Long-time friend Ali Johnson, recalled how Amanda fell into this line of work. She was teaching English in Xi'an and spending time at the city orphanage as a volunteer. Amanda desperately wished she could do more to help the children. A friend rhetorically asked, if she were allowed, would she ever want to start her own orphanage? She responded with a resounding, "Yes!" She got a call that week from that same friend telling her the orphanage wanted to work with her and let her take an unlimited amount of babies who needed special medical care. Three months later, after all the legal papers were signed, she went to the orphanage and picked out six babies and took them home.

"She laughed at her own ambition," recalled Johnson, "A single lady taking care of six malnourished babies, some needing to be fed with a dropper, all on her own."

Amanda knew she couldn't stop at just six so she hired some help and from there it just grew and grew. "She hired more help so she could go and get more and more babies," Johnson recalleed. At one point, Amanda operated her orphanage out of three large apartments -- housing up to 50 babies, with 26 nannies and volunteers coming and going all the time.

Donna Harper's son Josiah James is one of those Starfish babies. Josiah was five months old when Amanda spotted him lying seriously sick in his orphanage crib. He had a severe bilateral cleft lip and cleft palate and, as Amanda later told Donna, there was something about the baby that just "tugged on my heart." Amanda negotiated with the orphanage officials to bring the baby home with her. He wound up being hospitalized for 10 days in intensive care. In the months that followed, Amanda arranged to have his cleft lip and palate repaired by visiting surgical teams.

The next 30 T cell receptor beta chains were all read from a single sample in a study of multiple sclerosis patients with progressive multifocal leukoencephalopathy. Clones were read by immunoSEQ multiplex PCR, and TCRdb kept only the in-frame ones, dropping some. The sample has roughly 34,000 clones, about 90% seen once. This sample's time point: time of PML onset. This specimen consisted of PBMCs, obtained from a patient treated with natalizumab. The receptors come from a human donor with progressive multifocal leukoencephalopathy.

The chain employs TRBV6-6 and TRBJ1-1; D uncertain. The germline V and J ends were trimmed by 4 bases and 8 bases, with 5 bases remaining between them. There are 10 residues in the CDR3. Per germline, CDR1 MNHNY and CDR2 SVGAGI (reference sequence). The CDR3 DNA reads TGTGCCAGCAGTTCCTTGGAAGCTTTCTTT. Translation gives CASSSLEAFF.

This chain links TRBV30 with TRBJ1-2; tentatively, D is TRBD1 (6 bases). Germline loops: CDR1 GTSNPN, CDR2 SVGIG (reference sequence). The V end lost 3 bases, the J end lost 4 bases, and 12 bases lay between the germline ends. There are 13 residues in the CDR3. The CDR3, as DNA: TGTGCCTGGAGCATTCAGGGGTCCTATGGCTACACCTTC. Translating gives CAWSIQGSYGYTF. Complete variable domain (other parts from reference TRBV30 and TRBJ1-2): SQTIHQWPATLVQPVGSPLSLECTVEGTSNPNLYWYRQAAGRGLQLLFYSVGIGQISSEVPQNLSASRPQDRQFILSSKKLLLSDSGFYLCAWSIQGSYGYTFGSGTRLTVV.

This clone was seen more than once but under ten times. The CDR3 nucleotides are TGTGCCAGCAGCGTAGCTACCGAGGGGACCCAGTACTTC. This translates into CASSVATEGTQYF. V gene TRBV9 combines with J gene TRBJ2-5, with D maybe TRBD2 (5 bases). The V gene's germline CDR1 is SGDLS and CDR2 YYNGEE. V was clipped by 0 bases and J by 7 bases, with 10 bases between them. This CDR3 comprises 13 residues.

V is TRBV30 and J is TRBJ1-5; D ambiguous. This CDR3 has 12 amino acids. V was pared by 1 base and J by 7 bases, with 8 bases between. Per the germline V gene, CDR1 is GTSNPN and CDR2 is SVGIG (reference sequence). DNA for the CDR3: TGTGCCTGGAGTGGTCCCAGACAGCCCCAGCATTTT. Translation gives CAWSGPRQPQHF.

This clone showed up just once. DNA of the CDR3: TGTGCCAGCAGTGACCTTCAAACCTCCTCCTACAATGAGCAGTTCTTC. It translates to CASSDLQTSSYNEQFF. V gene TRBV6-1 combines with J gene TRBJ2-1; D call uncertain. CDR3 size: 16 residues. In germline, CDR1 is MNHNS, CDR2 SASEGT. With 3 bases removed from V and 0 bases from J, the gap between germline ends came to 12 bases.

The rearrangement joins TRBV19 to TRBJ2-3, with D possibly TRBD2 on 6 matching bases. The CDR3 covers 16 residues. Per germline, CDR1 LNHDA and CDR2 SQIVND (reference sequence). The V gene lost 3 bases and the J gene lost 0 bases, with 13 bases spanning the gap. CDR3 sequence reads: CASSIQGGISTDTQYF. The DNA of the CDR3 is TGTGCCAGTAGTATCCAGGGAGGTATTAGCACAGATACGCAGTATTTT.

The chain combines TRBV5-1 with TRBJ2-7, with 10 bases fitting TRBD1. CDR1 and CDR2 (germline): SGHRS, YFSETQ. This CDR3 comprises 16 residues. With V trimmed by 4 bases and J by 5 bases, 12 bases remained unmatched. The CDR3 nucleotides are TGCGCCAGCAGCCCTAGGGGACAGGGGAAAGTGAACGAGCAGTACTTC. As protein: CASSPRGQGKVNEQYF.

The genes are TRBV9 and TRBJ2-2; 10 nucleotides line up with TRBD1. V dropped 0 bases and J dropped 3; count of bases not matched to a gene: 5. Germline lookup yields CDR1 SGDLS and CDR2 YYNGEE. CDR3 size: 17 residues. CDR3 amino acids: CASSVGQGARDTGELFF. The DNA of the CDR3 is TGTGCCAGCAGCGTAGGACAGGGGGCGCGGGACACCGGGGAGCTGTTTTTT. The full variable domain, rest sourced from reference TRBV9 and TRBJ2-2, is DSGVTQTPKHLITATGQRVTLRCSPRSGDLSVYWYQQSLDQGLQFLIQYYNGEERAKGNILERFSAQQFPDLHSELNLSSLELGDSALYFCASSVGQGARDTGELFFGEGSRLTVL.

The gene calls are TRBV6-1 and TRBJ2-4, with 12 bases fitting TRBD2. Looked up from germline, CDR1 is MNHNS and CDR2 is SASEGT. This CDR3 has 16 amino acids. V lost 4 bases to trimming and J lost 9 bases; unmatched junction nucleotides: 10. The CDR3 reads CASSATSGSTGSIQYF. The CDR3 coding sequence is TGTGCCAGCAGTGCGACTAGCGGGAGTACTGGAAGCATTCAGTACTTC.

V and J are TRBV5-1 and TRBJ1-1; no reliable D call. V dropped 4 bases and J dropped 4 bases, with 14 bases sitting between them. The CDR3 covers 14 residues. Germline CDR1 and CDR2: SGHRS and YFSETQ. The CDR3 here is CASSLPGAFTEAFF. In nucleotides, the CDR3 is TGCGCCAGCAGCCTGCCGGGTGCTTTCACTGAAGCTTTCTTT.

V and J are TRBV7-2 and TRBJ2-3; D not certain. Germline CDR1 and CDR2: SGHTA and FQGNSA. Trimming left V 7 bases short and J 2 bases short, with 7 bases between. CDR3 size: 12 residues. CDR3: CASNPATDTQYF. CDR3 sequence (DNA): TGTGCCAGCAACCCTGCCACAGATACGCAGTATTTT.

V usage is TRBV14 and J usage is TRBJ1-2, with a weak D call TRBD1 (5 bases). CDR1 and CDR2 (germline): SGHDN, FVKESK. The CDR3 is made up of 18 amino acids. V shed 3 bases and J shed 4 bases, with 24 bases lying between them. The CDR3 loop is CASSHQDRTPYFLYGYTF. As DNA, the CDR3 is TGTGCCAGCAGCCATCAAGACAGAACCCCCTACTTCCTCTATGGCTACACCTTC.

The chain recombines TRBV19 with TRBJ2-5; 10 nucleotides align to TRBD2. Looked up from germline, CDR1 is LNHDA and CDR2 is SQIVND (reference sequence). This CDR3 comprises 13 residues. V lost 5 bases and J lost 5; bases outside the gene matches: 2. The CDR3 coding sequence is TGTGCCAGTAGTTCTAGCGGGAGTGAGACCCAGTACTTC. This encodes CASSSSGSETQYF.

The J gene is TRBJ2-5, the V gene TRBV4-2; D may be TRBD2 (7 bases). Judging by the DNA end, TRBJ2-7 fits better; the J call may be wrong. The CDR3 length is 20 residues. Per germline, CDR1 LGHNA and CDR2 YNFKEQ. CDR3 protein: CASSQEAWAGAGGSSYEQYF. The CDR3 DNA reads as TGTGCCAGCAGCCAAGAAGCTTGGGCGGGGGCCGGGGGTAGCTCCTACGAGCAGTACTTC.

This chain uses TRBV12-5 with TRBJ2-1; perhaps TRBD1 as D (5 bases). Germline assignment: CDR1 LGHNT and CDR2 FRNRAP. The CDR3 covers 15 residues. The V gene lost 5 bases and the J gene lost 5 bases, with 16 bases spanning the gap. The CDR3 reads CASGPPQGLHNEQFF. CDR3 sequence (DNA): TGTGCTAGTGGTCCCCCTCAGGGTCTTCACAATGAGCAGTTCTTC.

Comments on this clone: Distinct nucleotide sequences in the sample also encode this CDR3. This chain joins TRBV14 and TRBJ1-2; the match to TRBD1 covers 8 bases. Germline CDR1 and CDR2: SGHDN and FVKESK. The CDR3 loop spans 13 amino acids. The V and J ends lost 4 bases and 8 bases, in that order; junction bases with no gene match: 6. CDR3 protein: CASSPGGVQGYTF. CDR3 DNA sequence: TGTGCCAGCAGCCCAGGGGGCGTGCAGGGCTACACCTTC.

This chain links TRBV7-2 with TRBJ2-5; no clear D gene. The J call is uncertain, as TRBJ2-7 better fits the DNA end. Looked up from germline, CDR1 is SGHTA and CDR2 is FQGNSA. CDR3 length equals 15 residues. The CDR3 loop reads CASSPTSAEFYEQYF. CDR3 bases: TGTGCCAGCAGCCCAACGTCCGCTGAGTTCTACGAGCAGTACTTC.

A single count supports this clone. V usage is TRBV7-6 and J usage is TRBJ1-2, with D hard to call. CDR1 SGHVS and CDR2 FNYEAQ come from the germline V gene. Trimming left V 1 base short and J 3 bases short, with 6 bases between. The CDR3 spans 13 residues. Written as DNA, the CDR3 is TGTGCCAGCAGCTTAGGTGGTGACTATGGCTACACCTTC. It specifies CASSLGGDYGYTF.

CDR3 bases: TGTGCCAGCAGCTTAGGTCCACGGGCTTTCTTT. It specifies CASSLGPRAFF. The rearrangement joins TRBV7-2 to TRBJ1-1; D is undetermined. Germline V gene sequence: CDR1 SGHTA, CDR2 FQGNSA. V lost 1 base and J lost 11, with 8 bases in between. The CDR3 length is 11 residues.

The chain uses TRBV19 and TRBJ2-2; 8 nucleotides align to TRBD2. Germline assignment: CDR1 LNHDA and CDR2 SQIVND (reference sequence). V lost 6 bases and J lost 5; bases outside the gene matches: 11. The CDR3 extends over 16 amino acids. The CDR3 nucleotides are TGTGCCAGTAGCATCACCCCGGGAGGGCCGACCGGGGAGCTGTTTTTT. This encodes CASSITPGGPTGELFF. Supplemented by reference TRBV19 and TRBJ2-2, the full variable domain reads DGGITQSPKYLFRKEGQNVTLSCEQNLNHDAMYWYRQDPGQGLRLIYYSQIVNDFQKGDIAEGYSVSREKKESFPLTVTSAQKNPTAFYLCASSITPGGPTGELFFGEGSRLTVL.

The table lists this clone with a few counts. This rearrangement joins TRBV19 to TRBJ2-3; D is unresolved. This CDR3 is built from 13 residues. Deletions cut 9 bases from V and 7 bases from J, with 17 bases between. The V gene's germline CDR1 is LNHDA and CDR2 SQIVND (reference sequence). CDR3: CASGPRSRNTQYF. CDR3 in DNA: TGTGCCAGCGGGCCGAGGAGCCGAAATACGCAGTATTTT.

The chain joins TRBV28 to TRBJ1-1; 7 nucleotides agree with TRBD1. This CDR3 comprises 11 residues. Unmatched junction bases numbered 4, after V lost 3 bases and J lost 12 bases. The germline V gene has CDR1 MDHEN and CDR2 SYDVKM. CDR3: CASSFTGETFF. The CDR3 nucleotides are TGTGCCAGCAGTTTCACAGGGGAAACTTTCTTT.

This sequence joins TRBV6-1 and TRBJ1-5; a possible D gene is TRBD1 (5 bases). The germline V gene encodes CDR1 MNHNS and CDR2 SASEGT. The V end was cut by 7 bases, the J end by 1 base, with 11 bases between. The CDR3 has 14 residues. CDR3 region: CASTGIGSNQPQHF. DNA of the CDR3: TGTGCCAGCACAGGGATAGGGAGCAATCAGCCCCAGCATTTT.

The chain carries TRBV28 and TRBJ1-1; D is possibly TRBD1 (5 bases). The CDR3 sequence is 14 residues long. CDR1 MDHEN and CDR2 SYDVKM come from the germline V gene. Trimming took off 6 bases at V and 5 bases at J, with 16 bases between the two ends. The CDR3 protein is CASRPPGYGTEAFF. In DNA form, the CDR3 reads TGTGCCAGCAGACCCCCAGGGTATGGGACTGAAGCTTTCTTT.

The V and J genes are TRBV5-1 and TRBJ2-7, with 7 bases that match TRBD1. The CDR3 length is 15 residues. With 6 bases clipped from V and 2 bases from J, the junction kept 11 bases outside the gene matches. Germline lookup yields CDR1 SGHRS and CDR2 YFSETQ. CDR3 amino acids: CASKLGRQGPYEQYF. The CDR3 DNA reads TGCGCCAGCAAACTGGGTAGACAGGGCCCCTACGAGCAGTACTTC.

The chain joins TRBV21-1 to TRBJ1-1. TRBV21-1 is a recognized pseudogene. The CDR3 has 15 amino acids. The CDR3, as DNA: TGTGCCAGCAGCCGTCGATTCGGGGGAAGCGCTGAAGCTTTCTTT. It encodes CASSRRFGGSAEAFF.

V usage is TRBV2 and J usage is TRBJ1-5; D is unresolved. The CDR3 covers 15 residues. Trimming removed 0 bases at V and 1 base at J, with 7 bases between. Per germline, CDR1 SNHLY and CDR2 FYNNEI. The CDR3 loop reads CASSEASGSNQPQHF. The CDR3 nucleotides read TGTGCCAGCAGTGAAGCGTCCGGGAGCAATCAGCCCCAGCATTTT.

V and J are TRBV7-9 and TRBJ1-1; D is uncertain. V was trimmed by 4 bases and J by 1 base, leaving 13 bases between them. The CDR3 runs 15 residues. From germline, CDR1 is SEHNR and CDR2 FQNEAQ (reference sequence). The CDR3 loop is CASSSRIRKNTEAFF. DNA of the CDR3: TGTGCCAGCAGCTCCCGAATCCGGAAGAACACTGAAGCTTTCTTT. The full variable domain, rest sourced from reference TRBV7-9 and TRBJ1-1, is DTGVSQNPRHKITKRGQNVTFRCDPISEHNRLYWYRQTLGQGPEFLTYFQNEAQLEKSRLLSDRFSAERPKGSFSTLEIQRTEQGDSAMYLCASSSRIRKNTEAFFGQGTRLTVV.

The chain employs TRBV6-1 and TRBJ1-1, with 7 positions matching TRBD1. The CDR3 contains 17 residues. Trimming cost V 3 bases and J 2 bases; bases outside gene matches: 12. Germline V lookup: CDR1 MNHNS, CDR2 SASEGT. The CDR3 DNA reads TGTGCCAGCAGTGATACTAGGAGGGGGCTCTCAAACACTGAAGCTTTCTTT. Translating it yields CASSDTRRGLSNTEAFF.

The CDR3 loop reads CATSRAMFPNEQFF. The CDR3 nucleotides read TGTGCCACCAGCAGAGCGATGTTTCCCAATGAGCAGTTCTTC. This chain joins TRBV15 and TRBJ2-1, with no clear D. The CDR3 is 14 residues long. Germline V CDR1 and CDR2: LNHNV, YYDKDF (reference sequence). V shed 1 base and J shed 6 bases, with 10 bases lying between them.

Donna will always remember what Amanda said to her on the day she came to Starfish to pick up her son. It was, "I know my place. I am to love them, nurture them and care for them. I am to then give them up so that they may experience the love of a family.” Donna added, "I will forever be grateful for Amanda de Lange. I am so thankful that she was in tune to the voice of our Heavenly Father when he said, 'Look there at that young one in the crib. He needs your help.'"

Sharon Hughes of British Columbia credits Amanda for not only saving her son River’s life when he was three weeks old and needed help eating, but also with "showing him how to love, and be loved and providing him a home." Her son, born cleft-affected, "had a very special family" -– that of one of the volunteers -- which allowed him to "just be a child instead of an orphan." River's lip and palette were also repaired thanks to Amanda's efforts.

Amanda joined the Church of Jesus Christ of Latter-Day Saints in Zimbabwe when she was 19 and later served a voluntary mission for the Church there and in South Africa. She was educated at Brigham Young University and subsequently taught English first in Taiwan and then in mainland China -- which is where she began volunteering with Chinese orphans. “I was at BYU, I’d been single, I was 33, the marriage thing wasn’t happening, so I said to the Heavenly Father: ‘I want to lead an interesting life,’ and he answered my prayers. Look at the things I’ve done,” she said.

When asked what her obituary should include, she had this to say: "We’ve taken care of 168 [foster] kids, we’ve had almost 250 surgeries and 81 adoptions and that, my friend, pretty much sums up my life. Because other than that, what is really important? You boil it down and that’s the triumph of my life.”

We'd like to add her final message to her Starfish babies: Be the change you want to see in the world.

Amy Page Christiansen, a Nashville-based freelance writer, contributed to this post.

[UPDATE]: Amanda de Lange passed away on Saturday July 14, 2012.

Check out the slideshow below of orphans who found new families through Starfish Children's Services.

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Around the Web

In a Chinese Orphanage - 96.04

A 'Village' for Chinese Orphans : NPR

The mystery of China's orphans - The New York Times

Half the Sky

Adopted Chinese orphans often have special needs - Boston.com

Over 100000 Chinese Adopted Abroad in 30 Years: Xinhua